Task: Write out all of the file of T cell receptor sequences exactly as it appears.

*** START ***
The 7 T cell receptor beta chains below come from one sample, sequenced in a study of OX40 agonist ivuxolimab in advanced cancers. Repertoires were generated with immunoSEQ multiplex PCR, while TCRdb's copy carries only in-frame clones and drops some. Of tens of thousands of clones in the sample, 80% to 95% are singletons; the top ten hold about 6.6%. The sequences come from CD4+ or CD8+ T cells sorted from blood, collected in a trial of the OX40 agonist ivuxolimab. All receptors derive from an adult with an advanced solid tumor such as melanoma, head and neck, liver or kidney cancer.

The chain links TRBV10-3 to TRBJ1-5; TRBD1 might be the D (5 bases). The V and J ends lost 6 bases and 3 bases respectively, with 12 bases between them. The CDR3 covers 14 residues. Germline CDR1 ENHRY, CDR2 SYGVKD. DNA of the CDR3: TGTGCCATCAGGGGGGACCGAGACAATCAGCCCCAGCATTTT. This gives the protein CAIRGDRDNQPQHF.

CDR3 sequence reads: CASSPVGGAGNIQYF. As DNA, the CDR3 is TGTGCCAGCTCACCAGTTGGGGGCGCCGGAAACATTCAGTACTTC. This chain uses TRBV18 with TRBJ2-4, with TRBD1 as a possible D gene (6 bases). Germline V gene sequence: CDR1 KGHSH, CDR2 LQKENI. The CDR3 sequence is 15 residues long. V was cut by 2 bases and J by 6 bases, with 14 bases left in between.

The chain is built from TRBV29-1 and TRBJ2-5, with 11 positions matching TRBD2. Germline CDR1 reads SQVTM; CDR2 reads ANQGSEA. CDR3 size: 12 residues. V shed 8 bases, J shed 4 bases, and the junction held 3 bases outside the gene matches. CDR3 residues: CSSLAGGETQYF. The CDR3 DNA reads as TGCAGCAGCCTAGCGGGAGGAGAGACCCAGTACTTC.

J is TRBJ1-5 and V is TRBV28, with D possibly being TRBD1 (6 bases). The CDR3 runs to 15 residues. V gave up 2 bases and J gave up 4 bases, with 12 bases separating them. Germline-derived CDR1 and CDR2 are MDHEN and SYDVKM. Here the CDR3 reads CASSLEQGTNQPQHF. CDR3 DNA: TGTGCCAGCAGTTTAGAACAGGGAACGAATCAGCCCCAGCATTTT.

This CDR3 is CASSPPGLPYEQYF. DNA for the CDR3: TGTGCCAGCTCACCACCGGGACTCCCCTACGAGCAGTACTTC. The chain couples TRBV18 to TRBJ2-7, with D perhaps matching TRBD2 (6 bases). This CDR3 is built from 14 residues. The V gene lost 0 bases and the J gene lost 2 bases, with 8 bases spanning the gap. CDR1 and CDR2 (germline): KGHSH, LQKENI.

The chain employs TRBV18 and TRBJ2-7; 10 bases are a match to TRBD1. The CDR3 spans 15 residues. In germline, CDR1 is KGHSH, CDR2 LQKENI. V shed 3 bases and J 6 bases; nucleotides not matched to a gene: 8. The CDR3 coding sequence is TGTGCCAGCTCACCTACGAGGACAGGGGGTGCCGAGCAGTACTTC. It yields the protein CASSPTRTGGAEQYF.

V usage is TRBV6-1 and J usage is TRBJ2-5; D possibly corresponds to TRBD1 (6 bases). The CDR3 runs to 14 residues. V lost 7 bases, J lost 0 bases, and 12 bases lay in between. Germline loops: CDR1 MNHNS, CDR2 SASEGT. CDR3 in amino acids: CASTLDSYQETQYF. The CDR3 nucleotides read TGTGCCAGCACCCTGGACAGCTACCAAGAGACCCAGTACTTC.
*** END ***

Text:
The 7 T cell receptor beta chains below come from one sample, sequenced in a study of OX40 agonist ivuxolimab in advanced cancers. Repertoires were generated with immunoSEQ multiplex PCR, while TCRdb's copy carries only in-frame clones and drops some. Of tens of thousands of clones in the sample, 80% to 95% are singletons; the top ten hold about 6.6%. The sequences come from CD4+ or CD8+ T cells sorted from blood, collected in a trial of the OX40 agonist ivuxolimab. All receptors derive from an adult with an advanced solid tumor such as melanoma, head and neck, liver or kidney cancer.

The chain links TRBV10-3 to TRBJ1-5; TRBD1 might be the D (5 bases). The V and J ends lost 6 bases and 3 bases respectively, with 12 bases between them. The CDR3 covers 14 residues. Germline CDR1 ENHRY, CDR2 SYGVKD. DNA of the CDR3: TGTGCCATCAGGGGGGACCGAGACAATCAGCCCCAGCATTTT. This gives the protein CAIRGDRDNQPQHF.

CDR3 sequence reads: CASSPVGGAGNIQYF. As DNA, the CDR3 is TGTGCCAGCTCACCAGTTGGGGGCGCCGGAAACATTCAGTACTTC. This chain uses TRBV18 with TRBJ2-4, with TRBD1 as a possible D gene (6 bases). Germline V gene sequence: CDR1 KGHSH, CDR2 LQKENI. The CDR3 sequence is 15 residues long. V was cut by 2 bases and J by 6 bases, with 14 bases left in between.

The chain is built from TRBV29-1 and TRBJ2-5, with 11 positions matching TRBD2. Germline CDR1 reads SQVTM; CDR2 reads ANQGSEA. CDR3 size: 12 residues. V shed 8 bases, J shed 4 bases, and the junction held 3 bases outside the gene matches. CDR3 residues: CSSLAGGETQYF. The CDR3 DNA reads as TGCAGCAGCCTAGCGGGAGGAGAGACCCAGTACTTC.

J is TRBJ1-5 and V is TRBV28, with D possibly being TRBD1 (6 bases). The CDR3 runs to 15 residues. V gave up 2 bases and J gave up 4 bases, with 12 bases separating them. Germline-derived CDR1 and CDR2 are MDHEN and SYDVKM. Here the CDR3 reads CASSLEQGTNQPQHF. CDR3 DNA: TGTGCCAGCAGTTTAGAACAGGGAACGAATCAGCCCCAGCATTTT.

This CDR3 is CASSPPGLPYEQYF. DNA for the CDR3: TGTGCCAGCTCACCACCGGGACTCCCCTACGAGCAGTACTTC. The chain couples TRBV18 to TRBJ2-7, with D perhaps matching TRBD2 (6 bases). This CDR3 is built from 14 residues. The V gene lost 0 bases and the J gene lost 2 bases, with 8 bases spanning the gap. CDR1 and CDR2 (germline): KGHSH, LQKENI.

The chain employs TRBV18 and TRBJ2-7; 10 bases are a match to TRBD1. The CDR3 spans 15 residues. In germline, CDR1 is KGHSH, CDR2 LQKENI. V shed 3 bases and J 6 bases; nucleotides not matched to a gene: 8. The CDR3 coding sequence is TGTGCCAGCTCACCTACGAGGACAGGGGGTGCCGAGCAGTACTTC. It yields the protein CASSPTRTGGAEQYF.

V usage is TRBV6-1 and J usage is TRBJ2-5; D possibly corresponds to TRBD1 (6 bases). The CDR3 runs to 14 residues. V lost 7 bases, J lost 0 bases, and 12 bases lay in between. Germline loops: CDR1 MNHNS, CDR2 SASEGT. CDR3 in amino acids: CASTLDSYQETQYF. The CDR3 nucleotides read TGTGCCAGCACCCTGGACAGCTACCAAGAGACCCAGTACTTC.